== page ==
Weird and wonderful 3D short films

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Posted on July 20, 2012 by

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Still from my short film of a Kafka story which I’ll finish one day, honest!

I love computer animation and ever since I had a BBC B 32K computer in the early 1980s I’ve been trying to teach myself how to make my own short films. What surprised me is that computer animation doesn’t seem to be any quicker than traditional hand-drawn methods. You would think it should be. Whereas traditional Disney animators had to draw every frame of Mickey Mouse standing up, all a computer animator has to do is set the first pose and the last and let the machine do the bits in-between. If only it were that easy. For example if you’re animating a spaceship taking off you have to design and build the model, texture it, set the scene with cameras and lights, do the particles for the jets, set the keyframes and so on and so on… To give you an idea – this is what a traditional animator starts with:

And this is what I see when I fire up my copy of Houdini, one of the top-level studio animation programs. See what I mean?

So after several years of learning I’ve managed to animate a robot doing a fairly wobbly walk and produce a bunch of models I’m quite proud of. Terry Gilliam once said that animating was like having sex with an elephant. You had to be mad to try it and would get crushed in the process. I can see what he means, but I don’t give up easily, so on with the tutorials.

Anyway, having said that I’m not a huge fan of the big 3d animation blockbusters, though I loved Wall-E and The Incredibles. I prefer the short 3D films from independent studios, especially in Eastern Europe. Without the commercial pressure from a big studio, and often just the product of one person labouring away on a particular idea, they can be bizarre, witty and often disturbing. Here’s a little selection of my favourites so you can see what people can achieve in just a few minutes of film:

Fallen Art by Tomek Baginksi. Probably my favourite. A very clever little film. Typically Eastern European with its absurdist view on authority and the military in particular. Baginski also did The Cathedral, which is a more straight-forward fantasy/sf short but still beautiful to watch.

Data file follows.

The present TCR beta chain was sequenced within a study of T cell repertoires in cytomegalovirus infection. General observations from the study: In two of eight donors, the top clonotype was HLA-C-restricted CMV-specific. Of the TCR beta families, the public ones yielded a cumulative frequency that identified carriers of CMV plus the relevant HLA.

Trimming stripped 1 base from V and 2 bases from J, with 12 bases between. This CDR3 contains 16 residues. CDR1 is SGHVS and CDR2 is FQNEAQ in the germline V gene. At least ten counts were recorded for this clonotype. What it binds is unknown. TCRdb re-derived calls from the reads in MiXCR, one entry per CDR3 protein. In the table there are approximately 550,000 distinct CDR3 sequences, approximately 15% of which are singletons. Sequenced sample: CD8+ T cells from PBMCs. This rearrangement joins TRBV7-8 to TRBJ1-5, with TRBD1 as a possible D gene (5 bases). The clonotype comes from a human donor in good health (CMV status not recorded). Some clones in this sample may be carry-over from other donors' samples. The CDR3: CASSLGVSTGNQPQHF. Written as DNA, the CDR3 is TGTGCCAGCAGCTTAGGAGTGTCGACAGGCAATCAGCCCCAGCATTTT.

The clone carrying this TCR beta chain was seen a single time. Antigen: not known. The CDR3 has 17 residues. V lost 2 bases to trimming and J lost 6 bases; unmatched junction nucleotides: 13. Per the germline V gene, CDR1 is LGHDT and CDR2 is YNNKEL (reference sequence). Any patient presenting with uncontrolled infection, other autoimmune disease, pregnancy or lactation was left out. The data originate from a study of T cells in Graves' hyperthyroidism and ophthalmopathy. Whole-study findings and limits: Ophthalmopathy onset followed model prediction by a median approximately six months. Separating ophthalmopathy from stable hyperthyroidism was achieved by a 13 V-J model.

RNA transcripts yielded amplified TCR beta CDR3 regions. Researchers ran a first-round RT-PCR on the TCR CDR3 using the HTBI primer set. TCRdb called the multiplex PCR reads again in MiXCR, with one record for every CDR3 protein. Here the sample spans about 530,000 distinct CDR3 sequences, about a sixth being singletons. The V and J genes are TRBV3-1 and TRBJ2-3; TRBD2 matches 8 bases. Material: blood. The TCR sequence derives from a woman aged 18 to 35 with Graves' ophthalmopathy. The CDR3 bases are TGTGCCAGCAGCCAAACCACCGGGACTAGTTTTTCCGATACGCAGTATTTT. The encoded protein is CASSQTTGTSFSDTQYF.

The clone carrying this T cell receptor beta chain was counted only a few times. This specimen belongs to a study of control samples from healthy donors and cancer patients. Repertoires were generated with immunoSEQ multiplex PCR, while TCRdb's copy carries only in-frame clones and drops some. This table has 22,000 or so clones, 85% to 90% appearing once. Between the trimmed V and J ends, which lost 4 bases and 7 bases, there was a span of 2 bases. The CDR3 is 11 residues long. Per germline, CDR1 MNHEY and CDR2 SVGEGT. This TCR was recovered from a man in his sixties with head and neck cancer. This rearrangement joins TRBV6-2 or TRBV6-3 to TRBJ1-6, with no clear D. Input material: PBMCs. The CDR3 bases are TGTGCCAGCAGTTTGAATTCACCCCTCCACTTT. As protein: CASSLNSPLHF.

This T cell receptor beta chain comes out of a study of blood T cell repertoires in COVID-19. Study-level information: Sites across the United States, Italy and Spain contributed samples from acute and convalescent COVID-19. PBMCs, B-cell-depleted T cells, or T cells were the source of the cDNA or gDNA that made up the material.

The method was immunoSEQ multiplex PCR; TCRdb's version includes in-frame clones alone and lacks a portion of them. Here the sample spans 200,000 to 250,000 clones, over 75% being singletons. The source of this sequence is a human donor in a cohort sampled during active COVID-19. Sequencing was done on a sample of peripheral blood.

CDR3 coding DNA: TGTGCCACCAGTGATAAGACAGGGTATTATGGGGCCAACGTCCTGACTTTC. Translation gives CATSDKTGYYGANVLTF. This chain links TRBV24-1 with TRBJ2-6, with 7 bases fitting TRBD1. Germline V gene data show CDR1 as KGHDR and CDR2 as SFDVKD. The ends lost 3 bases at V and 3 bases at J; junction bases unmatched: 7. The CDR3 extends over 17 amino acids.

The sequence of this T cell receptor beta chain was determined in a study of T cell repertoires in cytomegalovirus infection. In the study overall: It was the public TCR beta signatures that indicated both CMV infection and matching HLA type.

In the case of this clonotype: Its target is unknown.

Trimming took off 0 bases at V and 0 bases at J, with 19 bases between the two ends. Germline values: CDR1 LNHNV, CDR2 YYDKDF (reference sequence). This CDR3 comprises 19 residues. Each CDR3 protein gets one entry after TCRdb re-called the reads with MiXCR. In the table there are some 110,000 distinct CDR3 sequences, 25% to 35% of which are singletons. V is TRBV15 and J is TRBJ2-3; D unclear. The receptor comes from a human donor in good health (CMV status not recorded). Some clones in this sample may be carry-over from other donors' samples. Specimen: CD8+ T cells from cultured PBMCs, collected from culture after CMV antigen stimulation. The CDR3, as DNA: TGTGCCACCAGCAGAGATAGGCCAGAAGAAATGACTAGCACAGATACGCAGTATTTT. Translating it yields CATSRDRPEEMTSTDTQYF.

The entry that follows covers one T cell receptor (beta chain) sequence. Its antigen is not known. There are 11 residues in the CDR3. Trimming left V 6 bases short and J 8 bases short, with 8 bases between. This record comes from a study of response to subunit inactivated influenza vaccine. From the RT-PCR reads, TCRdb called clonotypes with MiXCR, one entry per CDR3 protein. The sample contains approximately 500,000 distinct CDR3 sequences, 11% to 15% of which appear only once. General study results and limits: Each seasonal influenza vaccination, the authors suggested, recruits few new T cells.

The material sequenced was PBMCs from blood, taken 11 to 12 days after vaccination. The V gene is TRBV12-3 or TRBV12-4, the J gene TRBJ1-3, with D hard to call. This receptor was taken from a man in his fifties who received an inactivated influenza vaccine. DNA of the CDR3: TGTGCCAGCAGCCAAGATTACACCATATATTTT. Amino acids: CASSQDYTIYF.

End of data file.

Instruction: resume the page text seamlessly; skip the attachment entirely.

L’Enfant de la Haute Mer. Haunting and mysterious. A little girl lives alone in a flooded town and dreams of her father who is lost at sea. The textures were deliberately made to look like watercolours and the feel of the piece is light years away from the bright plastic artificial colour schemes of a lot of the big studio movies.

 

 

She who measures. This one won a load of awards. Don’t ask. Utterly bizarre. I can see what the animators were getting at (they’re from Croatia). Basically modern life is an endless round of petty consumption force-fed to us by insane leaders in an incomprehensible universe. But I’m not sure why everyone is wearing a rubber willy or what happens to the little rebellious guy at the end. Nevertheless you have to admire the sheer barminess of it all.

Fifty-percent grey. A bit more conventional this one, at least as far as 3D animation shorts go. I like the way the soldier is modelled and the idea is very simple.

grain.S This one has a lovely grainy black and white visual feel to it. Again it’s a simple, funny story with great characterisation. The link takes you to the website where you can download the movie itself.

If you are interested in getting into computer animation then the best guide book is Inspired 3d Short Film Production by Jeremy Cantor and Pepe Valencia. It covers every aspect of movie production and will give you a sense of the amount of work involved, but also the limitless possibilities that 3D films afford someone who’s got the time and dedication. 3D animation software can be expensive, but the open source program Blender is free and has everything anyone could possibly need. I’m learning Houdini, which is a program used by the major studios for most of their 3D effects work. A full licence is $9,995 but they have a starving artist version for $99, and it’s identical to the studio one!

Update: Shortly after I posted this to the blog it got a comment from someone purporting to sell a low price fully-fledged 3d piece of software called Illusion Mage. This is a scam. The software this guy is ‘selling’ at a very low price is the open source program Blender, which is available completely free from here, and which has simply been renamed by someone seeking to make a quick buck from unsuspecting beginners.

Response to Weird and wonderful 3D short films

  1. Lorijo Metz

    The Cathedral by Tomek Baginksi was amazing. It felt like a small piece of an epic fantasy…I wanted to see more. Thanks for sharing all those wonderful shorts. My favorite part about writing a picture book was to see it interpreted visually by an artist. I am in aw of illustrators. The “utterly bizarre” She who measures felt a bit Woody Allen-ish to me. (Maybe because the little creatures looked like Woody!)

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